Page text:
An intramural Republican fight over New Hampshire’s nominee for the Senate entered its final day on Monday with Gov. Chris Sununu and national Republicans working furiously to try to block a Trump-style 2020 election denier, Don Bolduc, whom they perceive as too extreme to win in November.
As former President Donald J. Trump remained on the sidelines — despite private appeals from a more mainstream Republican, Chuck Morse, the president of the State Senate, for Mr. Trump to throw him his support — Mr. Bolduc appeared in strong position to get on the ballot against Senator Maggie Hassan, one of the most vulnerable Democrats in the evenly divided chamber.
The contests in New Hampshire on Tuesday are some of the final primary elections of the year. Delaware and Rhode Island are also holding primaries on Tuesday, but Louisiana is technically the last on the calendar. Voters in Louisiana cast their primary ballots on Nov. 8, the same day as the general election.
Both House contests in the state are viewed as tossups in November and will play a role in whether Republicans take over the chamber. The stakes are just as high in the Senate race, with the winner in November helping to determine whether control of the 50-50 Senate will remain in Democratic hands or flip to Republicans, stymieing the remaining years of President Biden’s term.
The Senate race has featured an extraordinary joint effort by Republican leaders and Mr. Sununu to block Mr. Bolduc, a retired Army general whom many Republican officials perceive as too extreme to win a general election in purple-hued New Hampshire.
In an opinion column in The New Hampshire Union Leader on Sunday, Mr. Sununu repeated his earlier endorsement of Mr. Morse, writing that he is the “candidate who Maggie Hassan is most afraid to face.”
Earlier, Mr. Sununu, a popular moderate, had accused Mr. Bolduc of being a “conspiracy-theory extremist” whom most voters did not take seriously.
At a recent debate, Mr. Bolduc stood by the false claim that Mr. Trump won the 2020 election. He has also said he was open to abolishing the F.B.I. after agents executed a search warrant on Mr. Trump’s Florida estate in search of classified documents. And last year, he called Mr. Sununu a “communist sympathizer” whose family “supports terrorism,” statements he has since backed away from.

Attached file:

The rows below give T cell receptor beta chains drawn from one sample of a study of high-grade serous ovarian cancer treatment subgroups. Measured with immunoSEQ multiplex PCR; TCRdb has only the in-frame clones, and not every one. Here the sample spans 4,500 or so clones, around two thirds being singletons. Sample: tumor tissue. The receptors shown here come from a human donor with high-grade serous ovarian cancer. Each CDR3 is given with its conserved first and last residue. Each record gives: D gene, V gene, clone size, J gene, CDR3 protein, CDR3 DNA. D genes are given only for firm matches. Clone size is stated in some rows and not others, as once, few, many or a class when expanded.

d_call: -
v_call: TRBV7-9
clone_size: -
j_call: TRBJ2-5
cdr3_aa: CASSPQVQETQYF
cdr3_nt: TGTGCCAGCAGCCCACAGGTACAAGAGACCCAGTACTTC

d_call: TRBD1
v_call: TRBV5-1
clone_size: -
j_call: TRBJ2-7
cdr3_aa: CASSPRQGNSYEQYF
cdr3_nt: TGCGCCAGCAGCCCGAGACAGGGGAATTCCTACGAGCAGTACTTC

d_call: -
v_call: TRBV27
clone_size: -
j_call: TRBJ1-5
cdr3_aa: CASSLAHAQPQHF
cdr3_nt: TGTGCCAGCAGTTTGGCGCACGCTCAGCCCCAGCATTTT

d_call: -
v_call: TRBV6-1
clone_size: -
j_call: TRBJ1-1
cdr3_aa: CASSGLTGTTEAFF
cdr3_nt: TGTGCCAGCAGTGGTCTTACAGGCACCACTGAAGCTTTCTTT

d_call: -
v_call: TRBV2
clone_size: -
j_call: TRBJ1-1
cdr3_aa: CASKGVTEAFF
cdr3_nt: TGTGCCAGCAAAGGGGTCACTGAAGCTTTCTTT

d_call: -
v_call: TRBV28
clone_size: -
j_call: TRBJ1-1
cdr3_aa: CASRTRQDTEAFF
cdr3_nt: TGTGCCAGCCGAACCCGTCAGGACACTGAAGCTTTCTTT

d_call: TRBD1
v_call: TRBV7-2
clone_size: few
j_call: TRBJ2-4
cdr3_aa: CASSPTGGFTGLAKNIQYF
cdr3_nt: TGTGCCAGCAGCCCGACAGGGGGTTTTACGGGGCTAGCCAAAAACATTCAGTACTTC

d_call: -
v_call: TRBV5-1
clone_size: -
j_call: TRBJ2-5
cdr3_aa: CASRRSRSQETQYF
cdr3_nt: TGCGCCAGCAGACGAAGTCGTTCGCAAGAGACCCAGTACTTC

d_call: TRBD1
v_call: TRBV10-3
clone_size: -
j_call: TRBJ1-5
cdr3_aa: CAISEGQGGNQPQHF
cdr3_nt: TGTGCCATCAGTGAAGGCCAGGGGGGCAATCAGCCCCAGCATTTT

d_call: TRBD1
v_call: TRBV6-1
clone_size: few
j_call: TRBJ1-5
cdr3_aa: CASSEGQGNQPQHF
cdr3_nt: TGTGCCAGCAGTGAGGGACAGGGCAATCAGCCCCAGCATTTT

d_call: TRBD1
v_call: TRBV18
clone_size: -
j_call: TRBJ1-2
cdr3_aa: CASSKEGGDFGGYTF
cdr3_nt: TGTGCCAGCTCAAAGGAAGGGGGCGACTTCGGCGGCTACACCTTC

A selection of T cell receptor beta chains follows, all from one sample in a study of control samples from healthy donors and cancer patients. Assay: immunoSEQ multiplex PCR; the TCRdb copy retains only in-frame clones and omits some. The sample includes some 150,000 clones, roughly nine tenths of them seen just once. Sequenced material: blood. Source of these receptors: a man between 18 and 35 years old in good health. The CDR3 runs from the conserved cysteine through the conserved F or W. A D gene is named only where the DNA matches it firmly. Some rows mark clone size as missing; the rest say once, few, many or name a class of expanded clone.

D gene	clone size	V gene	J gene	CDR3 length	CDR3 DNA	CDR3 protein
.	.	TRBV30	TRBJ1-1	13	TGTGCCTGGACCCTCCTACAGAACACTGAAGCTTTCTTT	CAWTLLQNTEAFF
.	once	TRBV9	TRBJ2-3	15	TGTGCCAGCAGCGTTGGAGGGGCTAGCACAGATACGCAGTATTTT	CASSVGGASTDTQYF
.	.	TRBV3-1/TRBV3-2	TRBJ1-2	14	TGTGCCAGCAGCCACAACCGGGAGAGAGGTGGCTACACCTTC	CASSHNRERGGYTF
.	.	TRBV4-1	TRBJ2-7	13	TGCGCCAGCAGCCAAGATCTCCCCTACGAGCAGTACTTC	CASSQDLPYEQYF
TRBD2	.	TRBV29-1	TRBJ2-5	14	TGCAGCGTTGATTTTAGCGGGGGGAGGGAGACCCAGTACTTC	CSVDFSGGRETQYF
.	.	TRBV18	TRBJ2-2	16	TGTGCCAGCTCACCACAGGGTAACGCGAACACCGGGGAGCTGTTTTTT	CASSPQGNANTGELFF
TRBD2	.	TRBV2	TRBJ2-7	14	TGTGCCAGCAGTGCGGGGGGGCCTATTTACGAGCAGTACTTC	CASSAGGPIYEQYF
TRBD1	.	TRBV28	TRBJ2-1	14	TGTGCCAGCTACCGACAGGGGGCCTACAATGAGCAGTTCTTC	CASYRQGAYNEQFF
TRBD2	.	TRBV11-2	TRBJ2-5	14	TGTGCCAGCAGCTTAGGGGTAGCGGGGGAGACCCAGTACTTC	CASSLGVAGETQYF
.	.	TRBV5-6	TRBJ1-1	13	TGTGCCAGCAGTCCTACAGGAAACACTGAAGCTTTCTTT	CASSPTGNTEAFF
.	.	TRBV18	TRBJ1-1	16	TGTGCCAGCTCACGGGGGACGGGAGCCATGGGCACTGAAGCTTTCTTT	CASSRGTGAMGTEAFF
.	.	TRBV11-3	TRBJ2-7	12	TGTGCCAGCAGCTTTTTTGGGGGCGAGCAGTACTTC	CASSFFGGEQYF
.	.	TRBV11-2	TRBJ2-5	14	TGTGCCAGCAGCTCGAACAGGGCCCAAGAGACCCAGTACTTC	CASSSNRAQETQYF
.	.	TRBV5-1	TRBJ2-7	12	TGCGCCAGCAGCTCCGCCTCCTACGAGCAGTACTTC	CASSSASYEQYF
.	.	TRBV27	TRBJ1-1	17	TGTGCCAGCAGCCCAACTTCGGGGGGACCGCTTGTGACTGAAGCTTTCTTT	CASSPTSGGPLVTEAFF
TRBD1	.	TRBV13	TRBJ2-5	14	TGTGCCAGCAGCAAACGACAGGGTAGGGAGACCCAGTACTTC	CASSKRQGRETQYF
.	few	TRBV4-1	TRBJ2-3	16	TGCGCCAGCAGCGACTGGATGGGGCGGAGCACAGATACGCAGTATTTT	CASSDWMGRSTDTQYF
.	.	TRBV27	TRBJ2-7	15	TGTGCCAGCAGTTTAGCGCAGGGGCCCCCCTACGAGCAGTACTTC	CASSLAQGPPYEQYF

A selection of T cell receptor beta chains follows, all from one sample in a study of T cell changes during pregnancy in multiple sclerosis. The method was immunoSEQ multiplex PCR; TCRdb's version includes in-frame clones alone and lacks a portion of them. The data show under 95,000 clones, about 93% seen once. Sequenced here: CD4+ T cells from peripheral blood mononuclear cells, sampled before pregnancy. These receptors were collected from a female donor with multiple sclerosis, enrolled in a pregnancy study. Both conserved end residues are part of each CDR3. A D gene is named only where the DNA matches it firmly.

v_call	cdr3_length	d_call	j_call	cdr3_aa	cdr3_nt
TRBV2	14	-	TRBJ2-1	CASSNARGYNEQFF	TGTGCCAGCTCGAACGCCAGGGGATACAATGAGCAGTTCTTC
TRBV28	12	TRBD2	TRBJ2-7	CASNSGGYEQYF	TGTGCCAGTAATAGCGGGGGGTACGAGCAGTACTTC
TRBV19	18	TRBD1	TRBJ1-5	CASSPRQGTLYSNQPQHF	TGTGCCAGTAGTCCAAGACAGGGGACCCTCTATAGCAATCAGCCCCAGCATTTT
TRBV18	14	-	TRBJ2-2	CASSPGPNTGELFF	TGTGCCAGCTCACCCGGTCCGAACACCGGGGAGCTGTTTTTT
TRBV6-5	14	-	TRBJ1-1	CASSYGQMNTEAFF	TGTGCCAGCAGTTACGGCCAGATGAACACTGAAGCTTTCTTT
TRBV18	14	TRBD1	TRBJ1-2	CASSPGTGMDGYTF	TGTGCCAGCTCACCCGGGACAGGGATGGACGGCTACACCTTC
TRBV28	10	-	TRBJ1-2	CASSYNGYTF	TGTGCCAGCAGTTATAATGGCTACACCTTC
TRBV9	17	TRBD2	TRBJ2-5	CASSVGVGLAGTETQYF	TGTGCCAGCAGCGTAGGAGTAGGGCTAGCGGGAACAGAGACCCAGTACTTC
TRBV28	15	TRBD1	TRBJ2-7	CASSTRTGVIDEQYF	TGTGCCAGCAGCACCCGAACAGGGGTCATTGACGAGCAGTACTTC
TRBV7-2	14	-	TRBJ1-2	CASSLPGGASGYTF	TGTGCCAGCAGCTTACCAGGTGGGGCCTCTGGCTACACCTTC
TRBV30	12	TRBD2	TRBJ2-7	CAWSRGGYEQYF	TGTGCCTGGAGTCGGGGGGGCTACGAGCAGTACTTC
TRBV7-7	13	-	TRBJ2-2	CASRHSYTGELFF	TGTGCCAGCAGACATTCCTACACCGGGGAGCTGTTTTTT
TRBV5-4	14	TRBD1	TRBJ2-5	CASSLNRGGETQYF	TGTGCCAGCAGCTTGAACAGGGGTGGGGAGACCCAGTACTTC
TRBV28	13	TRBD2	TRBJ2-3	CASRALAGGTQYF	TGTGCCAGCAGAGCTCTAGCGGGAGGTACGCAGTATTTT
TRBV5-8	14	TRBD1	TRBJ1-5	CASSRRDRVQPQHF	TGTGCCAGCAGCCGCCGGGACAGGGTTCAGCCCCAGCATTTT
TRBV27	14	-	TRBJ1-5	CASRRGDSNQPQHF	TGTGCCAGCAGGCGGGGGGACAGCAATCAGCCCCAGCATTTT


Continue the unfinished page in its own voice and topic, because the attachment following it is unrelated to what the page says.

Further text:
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Mr. Bolduc, who has held some 50 town-hall-style events around the state in a two-year campaign that helped him build a strong following, said last week that when voters hear him out, they do not find him extreme.
“I’ve had town halls with Republicans, independents, Democrats, libertarians, and when they meet me, they’re like, ‘This guy’s not a fascist. This guy isn’t anything that they say he is,’” Mr. Bolduc told a conservative podcast, “Ruthless.”
A Trump endorsement might still influence the race, although its impact has diminished with each passing day.
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Mr. Trump was considering an endorsement of Mr. Morse, but it was unclear whether he would pull the trigger, according to Republicans who have spoken with the former president. Mr. Morse met with Mr. Trump on Sept. 2 in Bedminster, N.J., where Mr. Trump owns a golf club, and the two men spoke again by phone on Thursday, according to people familiar with the conversations.
Aides to both men described the conversations as pleasant and positive. During their meetings, Mr. Trump complimented Mr. Morse’s fund-raising prowess in the state and his record of public service. After their meeting, Mr. Trump invited Mr. Morse and his team to have dinner at his club before returning home. But Mr. Trump did not join Mr. Morse for dinner that evening, and people close to the former president said Mr. Trump seemed less excited about Mr. Morse’s candidacy compared with other Senate candidates he has backed this year.